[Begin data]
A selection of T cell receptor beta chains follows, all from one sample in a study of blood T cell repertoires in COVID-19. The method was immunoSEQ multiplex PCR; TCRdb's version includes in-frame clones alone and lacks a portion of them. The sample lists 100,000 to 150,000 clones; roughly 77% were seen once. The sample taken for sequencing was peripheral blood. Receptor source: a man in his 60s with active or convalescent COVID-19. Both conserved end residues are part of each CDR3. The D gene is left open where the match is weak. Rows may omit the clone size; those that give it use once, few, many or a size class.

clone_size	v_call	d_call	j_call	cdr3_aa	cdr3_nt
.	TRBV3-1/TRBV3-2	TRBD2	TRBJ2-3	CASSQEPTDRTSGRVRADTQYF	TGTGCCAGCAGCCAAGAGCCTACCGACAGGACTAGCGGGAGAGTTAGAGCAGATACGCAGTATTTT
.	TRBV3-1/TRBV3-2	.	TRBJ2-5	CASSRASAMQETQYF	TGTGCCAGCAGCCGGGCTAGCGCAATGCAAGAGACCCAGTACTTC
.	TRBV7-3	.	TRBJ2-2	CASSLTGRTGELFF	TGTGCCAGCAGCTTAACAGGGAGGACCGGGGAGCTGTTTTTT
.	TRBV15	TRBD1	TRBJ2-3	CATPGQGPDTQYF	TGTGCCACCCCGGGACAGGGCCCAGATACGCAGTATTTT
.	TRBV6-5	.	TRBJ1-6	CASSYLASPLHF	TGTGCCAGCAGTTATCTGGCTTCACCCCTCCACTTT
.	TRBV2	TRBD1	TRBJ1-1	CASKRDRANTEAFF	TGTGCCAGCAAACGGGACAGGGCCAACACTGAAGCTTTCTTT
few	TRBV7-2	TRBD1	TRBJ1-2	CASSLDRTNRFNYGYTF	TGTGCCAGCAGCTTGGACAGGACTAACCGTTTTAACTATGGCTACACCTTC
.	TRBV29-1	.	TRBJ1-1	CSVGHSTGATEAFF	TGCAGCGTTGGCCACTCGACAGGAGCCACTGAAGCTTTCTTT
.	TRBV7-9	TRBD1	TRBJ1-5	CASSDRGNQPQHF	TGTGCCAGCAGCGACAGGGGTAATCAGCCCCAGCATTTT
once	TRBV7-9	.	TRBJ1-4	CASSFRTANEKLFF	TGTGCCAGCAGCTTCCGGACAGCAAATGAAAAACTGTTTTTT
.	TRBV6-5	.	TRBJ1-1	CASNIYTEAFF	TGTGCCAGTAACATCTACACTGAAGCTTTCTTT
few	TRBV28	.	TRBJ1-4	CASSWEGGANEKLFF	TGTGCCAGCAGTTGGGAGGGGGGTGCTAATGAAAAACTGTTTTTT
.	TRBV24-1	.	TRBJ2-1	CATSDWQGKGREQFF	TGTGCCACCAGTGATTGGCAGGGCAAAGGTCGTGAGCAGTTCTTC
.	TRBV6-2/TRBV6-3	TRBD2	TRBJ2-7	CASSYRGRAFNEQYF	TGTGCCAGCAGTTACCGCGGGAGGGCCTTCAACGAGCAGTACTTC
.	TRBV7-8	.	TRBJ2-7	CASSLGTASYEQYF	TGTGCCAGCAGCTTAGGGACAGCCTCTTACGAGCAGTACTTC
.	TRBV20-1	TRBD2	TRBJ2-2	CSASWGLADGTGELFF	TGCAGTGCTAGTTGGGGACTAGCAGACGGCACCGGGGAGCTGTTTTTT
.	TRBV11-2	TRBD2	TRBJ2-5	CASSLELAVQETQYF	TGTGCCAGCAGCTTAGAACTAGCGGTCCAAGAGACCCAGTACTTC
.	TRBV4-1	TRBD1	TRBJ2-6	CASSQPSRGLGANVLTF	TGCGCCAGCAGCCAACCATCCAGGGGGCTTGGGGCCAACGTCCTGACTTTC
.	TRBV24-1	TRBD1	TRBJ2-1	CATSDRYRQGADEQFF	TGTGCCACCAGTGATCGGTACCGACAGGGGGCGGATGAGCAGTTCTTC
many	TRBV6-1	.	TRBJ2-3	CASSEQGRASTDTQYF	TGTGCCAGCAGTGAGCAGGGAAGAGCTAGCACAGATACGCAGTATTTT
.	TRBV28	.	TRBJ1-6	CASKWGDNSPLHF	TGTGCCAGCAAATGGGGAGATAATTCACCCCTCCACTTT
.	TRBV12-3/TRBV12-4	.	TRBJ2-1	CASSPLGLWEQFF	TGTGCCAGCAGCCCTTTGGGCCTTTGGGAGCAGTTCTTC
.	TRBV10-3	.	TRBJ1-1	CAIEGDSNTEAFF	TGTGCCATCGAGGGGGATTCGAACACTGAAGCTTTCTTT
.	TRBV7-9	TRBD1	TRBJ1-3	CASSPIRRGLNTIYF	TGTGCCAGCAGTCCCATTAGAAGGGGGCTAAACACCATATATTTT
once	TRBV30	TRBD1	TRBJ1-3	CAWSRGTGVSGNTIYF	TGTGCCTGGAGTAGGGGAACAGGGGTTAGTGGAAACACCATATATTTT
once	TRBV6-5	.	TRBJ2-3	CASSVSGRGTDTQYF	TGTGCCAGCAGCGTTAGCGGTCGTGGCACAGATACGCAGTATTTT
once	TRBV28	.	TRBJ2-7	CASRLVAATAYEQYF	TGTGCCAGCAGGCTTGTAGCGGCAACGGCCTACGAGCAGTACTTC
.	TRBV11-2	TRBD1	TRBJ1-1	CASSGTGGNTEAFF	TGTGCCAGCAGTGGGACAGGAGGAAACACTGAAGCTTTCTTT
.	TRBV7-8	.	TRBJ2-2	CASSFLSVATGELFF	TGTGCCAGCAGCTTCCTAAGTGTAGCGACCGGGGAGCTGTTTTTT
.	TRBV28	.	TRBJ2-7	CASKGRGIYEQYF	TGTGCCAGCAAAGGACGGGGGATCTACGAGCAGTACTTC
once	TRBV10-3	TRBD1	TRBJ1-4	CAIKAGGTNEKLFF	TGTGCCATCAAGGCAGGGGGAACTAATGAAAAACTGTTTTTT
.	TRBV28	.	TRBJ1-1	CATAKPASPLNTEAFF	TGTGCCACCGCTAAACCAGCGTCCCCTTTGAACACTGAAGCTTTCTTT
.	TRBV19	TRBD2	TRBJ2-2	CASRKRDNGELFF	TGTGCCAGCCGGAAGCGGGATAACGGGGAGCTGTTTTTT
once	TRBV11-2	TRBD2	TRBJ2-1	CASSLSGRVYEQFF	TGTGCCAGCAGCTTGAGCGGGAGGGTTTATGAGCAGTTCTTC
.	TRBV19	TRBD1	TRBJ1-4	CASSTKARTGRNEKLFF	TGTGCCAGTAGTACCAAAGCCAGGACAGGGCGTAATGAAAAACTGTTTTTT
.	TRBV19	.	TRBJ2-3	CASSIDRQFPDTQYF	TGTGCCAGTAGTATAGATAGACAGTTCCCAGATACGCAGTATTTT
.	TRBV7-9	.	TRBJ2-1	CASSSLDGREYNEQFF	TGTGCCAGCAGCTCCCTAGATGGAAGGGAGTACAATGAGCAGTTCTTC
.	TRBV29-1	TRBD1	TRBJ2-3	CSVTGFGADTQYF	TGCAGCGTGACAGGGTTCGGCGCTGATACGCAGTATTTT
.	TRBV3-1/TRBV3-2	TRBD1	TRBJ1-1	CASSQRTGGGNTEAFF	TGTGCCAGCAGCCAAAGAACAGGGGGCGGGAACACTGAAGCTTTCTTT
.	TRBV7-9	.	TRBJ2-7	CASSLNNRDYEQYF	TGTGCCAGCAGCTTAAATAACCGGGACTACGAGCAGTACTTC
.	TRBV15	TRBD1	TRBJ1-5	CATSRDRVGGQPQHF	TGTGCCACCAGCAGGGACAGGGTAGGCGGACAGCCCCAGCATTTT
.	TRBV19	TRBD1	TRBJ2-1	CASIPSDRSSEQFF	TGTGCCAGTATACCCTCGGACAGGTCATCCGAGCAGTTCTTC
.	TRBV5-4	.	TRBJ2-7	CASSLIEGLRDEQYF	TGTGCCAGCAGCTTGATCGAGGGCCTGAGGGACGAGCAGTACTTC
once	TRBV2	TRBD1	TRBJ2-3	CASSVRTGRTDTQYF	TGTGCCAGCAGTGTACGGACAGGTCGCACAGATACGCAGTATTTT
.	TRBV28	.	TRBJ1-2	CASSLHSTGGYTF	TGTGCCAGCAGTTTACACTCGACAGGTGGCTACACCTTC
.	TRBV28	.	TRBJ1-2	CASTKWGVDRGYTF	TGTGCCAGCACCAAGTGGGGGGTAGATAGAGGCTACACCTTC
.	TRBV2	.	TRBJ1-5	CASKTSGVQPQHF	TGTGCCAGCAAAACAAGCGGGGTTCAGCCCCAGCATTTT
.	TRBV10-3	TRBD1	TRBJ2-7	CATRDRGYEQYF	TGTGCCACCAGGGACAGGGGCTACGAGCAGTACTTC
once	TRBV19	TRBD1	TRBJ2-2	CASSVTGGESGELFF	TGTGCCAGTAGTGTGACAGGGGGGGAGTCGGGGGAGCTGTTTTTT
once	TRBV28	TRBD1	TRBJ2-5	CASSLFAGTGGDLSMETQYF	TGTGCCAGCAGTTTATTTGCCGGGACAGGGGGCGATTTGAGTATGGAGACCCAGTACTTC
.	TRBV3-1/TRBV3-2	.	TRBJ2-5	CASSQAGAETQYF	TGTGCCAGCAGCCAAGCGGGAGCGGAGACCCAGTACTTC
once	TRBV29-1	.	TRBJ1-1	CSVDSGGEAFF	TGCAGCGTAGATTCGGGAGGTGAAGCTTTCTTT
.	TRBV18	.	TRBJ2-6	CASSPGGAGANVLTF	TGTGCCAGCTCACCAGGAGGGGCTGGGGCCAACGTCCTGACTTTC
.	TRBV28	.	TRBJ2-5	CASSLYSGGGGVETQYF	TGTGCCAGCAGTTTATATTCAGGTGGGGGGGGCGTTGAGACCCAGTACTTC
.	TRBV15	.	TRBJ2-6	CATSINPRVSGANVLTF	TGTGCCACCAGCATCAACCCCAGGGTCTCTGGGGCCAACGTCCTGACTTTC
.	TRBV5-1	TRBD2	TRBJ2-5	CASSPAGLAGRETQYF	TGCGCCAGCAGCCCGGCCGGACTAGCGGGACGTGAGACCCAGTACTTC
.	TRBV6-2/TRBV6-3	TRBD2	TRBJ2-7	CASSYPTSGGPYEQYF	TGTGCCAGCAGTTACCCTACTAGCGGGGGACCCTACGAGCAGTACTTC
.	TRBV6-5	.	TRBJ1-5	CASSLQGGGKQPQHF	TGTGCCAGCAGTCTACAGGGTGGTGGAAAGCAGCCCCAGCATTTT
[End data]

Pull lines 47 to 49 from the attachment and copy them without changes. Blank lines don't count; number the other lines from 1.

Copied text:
.	TRBV28	.	TRBJ1-2	CASSLHSTGGYTF	TGTGCCAGCAGTTTACACTCGACAGGTGGCTACACCTTC
.	TRBV28	.	TRBJ1-2	CASTKWGVDRGYTF	TGTGCCAGCACCAAGTGGGGGGTAGATAGAGGCTACACCTTC
.	TRBV2	.	TRBJ1-5	CASKTSGVQPQHF	TGTGCCAGCAAAACAAGCGGGGTTCAGCCCCAGCATTTT